In case you think food editors spend too much time fussing about how to handle chickens and turkeys, this morning's news from Consumer Reports is a timely reminder.
It seems the magazine tested fresh, whole broiler chickens bought in 22 states and found that two-thirds of them showed signs of contamination by salmonella and/or campylobacter, the leading bacteria involved in foodborne illness.
That was a slight improvement over the magazine's results in January 2007, when 8 of 10 broilers showed contamination. But it was still higher than results in 2003 that found 51 percent of chickens were contaminated. Here are the full results: http://www.consumerreports.org
To do the test, Consumer Reports used an independent lab to check 382 chickens bought from more than 100 supermarkets, gourmet, natural-foods or mass-merchandise stores in 22 states.
- Among the cleanest -- or bacteria-free -- were air-chilled broilers (60 percent were free of any pathogens).
- Among brands, Perdue broiler had the lowest rate of contamination (56 percent were free of both pathogens).
- Tyson and Foster Farms showed the highest rate (less than 20 percent were free of both).
- Store-brand organic chickens were free of salmonella but only 43 percent were free of campylobacter.
Before you get panicky, remember that bacterial contamination doesn't mean you can't cook the chicken. But it does mean that safe food handling is critical:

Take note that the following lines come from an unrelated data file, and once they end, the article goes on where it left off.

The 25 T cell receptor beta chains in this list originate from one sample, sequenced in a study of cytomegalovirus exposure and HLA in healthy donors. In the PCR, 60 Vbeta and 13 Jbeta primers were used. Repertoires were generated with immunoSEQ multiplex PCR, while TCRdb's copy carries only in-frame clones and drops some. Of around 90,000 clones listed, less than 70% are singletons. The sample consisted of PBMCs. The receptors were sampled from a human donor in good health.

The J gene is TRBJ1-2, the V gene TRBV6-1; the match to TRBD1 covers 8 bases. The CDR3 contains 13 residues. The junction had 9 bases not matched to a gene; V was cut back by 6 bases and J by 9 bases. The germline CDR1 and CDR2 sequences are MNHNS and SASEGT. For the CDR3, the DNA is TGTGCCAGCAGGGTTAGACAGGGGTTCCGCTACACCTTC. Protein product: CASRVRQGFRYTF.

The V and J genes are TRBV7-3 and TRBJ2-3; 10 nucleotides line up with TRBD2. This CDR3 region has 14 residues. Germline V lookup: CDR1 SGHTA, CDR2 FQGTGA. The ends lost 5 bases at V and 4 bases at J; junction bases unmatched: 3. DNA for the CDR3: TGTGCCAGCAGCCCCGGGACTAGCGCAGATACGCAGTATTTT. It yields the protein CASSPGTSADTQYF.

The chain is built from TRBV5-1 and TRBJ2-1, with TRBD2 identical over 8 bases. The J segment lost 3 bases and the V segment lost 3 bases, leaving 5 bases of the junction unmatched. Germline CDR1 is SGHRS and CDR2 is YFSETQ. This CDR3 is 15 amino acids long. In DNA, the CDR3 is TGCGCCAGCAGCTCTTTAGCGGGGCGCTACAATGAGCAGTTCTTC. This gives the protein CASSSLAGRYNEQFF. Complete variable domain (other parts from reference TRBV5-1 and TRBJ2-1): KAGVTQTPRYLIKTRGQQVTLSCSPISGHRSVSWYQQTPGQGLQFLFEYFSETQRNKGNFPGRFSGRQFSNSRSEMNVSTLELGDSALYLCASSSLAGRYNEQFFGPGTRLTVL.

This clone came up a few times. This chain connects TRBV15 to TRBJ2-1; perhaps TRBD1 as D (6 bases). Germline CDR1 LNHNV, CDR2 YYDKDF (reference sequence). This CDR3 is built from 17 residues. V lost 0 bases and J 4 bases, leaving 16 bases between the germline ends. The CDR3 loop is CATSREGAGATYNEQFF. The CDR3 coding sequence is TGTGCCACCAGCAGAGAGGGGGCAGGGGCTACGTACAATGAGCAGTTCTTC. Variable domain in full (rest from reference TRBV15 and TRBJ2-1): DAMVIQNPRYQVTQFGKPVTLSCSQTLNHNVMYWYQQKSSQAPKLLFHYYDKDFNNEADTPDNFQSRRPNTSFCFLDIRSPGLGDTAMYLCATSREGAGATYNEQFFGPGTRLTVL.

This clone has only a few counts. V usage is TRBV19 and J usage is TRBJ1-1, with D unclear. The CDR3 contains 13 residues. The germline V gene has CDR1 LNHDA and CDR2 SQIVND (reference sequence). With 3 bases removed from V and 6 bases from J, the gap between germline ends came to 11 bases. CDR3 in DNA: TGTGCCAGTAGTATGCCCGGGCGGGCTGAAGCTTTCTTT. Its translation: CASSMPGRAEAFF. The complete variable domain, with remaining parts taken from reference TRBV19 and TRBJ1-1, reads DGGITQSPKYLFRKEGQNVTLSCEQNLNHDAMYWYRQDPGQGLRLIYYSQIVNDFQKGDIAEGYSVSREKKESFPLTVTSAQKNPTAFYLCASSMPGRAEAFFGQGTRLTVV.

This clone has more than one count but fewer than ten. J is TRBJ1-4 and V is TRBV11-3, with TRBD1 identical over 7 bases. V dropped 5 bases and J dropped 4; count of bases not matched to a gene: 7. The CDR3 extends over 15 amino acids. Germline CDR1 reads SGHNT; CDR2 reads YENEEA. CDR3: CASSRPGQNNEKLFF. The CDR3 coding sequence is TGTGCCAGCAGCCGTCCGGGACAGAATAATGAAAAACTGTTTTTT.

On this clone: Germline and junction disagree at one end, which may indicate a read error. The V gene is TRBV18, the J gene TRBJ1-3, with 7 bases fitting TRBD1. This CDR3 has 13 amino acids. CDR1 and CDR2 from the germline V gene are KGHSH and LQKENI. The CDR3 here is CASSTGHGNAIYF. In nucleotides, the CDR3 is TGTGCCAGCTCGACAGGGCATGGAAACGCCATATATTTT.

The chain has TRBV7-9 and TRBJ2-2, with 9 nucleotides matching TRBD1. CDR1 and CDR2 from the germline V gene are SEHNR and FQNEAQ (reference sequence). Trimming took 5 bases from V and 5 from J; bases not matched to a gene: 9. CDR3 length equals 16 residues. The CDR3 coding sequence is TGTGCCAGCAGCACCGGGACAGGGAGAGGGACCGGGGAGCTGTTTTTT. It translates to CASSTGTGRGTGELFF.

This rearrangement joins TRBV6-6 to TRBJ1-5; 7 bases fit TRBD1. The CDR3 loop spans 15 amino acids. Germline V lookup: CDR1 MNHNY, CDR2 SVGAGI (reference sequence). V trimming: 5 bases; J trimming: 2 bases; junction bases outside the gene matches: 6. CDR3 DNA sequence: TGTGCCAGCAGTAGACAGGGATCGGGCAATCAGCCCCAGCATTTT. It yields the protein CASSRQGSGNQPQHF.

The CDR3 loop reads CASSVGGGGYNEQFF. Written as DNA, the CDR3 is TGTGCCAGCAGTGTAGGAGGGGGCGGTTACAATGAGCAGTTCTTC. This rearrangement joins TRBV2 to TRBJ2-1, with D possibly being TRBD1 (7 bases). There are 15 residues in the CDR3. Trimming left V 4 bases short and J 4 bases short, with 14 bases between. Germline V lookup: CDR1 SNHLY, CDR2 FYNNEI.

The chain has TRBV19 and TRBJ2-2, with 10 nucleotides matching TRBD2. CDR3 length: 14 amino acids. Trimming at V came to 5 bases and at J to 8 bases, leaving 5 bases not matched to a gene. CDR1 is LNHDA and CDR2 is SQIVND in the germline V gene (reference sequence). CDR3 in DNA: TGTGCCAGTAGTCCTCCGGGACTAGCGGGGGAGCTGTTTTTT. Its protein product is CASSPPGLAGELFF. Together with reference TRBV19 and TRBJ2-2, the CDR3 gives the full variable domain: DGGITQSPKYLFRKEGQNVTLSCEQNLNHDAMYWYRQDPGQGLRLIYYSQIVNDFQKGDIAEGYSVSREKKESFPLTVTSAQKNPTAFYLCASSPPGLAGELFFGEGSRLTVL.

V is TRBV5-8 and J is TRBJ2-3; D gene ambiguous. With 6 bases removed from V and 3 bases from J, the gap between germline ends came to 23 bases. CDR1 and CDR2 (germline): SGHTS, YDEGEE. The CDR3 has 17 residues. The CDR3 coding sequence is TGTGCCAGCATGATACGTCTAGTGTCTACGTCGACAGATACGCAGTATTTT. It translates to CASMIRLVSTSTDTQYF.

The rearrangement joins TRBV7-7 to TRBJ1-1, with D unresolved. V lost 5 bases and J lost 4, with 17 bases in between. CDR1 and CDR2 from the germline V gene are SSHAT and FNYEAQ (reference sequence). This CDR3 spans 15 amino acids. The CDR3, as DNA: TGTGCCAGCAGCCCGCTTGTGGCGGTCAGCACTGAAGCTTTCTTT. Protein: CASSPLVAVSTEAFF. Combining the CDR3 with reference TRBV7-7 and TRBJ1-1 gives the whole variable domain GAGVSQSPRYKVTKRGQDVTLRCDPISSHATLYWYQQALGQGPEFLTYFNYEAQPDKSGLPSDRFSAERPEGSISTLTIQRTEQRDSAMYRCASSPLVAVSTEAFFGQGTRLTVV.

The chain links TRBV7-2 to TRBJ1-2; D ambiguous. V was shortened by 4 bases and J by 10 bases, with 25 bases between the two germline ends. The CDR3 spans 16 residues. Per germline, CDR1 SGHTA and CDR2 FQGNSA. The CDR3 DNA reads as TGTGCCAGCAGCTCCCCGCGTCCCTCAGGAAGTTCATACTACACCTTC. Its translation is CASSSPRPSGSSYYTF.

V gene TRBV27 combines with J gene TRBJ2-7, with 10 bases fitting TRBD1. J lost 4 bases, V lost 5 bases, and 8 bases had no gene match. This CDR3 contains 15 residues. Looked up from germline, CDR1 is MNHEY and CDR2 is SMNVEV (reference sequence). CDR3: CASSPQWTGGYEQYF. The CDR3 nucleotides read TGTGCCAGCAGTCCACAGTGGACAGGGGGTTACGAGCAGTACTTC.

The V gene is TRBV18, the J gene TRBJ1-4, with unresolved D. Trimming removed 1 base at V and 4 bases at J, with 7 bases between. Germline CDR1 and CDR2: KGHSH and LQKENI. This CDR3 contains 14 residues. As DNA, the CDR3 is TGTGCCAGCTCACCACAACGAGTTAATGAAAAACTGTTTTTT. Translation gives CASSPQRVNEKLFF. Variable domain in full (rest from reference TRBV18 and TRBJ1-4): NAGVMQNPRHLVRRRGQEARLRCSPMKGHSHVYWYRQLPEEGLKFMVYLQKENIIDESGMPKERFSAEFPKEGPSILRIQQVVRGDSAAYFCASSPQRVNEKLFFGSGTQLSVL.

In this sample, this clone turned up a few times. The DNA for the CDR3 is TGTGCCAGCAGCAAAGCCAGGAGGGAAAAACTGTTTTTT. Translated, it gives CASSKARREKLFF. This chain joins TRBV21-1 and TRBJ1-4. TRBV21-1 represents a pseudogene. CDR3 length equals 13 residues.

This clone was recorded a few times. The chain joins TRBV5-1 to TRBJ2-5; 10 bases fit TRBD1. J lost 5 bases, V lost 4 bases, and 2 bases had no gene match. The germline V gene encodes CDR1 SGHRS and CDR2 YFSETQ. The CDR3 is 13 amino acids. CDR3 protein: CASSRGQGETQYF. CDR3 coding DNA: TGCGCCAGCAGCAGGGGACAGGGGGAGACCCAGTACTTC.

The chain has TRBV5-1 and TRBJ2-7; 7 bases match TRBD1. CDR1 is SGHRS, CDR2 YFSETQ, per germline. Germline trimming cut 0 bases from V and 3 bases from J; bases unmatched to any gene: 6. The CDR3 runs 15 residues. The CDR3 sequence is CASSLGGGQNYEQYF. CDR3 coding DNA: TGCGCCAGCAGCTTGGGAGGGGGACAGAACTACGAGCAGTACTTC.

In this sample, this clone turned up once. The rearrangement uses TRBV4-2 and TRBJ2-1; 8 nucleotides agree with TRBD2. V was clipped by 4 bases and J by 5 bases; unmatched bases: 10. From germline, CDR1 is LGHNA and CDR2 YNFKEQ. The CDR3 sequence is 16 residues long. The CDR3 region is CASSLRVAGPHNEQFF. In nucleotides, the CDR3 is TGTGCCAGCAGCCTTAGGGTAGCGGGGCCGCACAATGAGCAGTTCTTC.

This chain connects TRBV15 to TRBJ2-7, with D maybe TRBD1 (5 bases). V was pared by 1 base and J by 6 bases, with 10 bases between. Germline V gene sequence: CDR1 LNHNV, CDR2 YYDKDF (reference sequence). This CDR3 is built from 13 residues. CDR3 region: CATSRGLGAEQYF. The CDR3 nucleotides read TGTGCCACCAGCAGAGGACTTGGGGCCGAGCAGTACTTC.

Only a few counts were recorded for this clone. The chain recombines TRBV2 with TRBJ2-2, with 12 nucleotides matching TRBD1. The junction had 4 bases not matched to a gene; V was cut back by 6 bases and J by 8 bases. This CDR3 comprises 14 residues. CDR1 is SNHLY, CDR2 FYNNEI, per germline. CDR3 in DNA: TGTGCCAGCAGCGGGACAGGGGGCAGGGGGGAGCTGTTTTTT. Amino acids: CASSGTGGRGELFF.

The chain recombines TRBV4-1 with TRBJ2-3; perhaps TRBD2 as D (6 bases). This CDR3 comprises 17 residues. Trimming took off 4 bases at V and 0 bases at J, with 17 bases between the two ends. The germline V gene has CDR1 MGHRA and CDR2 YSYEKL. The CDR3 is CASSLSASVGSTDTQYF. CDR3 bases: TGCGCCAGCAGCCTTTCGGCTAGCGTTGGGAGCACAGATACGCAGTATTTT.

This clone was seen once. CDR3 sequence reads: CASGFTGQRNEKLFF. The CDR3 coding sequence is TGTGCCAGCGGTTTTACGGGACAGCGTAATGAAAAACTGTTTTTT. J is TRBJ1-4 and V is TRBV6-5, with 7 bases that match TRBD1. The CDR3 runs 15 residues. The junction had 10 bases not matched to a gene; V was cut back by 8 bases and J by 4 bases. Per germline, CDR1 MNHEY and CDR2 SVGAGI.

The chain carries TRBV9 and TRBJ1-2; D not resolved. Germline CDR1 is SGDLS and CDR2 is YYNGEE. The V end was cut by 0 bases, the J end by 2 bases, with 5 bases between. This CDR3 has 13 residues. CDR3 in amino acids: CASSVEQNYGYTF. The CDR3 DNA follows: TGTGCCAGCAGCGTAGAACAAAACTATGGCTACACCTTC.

- • Choose chicken that is well wrapped and at the bottom of the case, where the temperature should be coolest. Make chicken one of the last things you put in your cart before heading to the checkout, and don't let it sit in a closed, hot car while you run other errands.
• Store raw chicken in your refrigerator below 40 degrees for no longer than a couple of days. If you're keeping it longer, freeze it.
• Thaw frozen chicken in the refrigerator or in cold water, checking frequently to make sure the water is cold. Never thaw poultry or meat on a counter. When the inside is still frozen, the outside can warm up, providing a breeding ground for bacteria. Cook thawed chicken right away.
• Cook chicken to at least 165° degrees. Even if it’s no longer pink, it can harbor bacteria, so use a meat thermometer or instant-read thermometer to be sure.
• Beware of cross-contamination. Wash knives and cutting boards with hot, soapy water after handling raw chicken, wipe up spilled juices with a paper towel and discard it, and don’t return cooked meat to the plate that held raw meat.
• Refrigerate or freeze leftovers within 2 hours of cooking.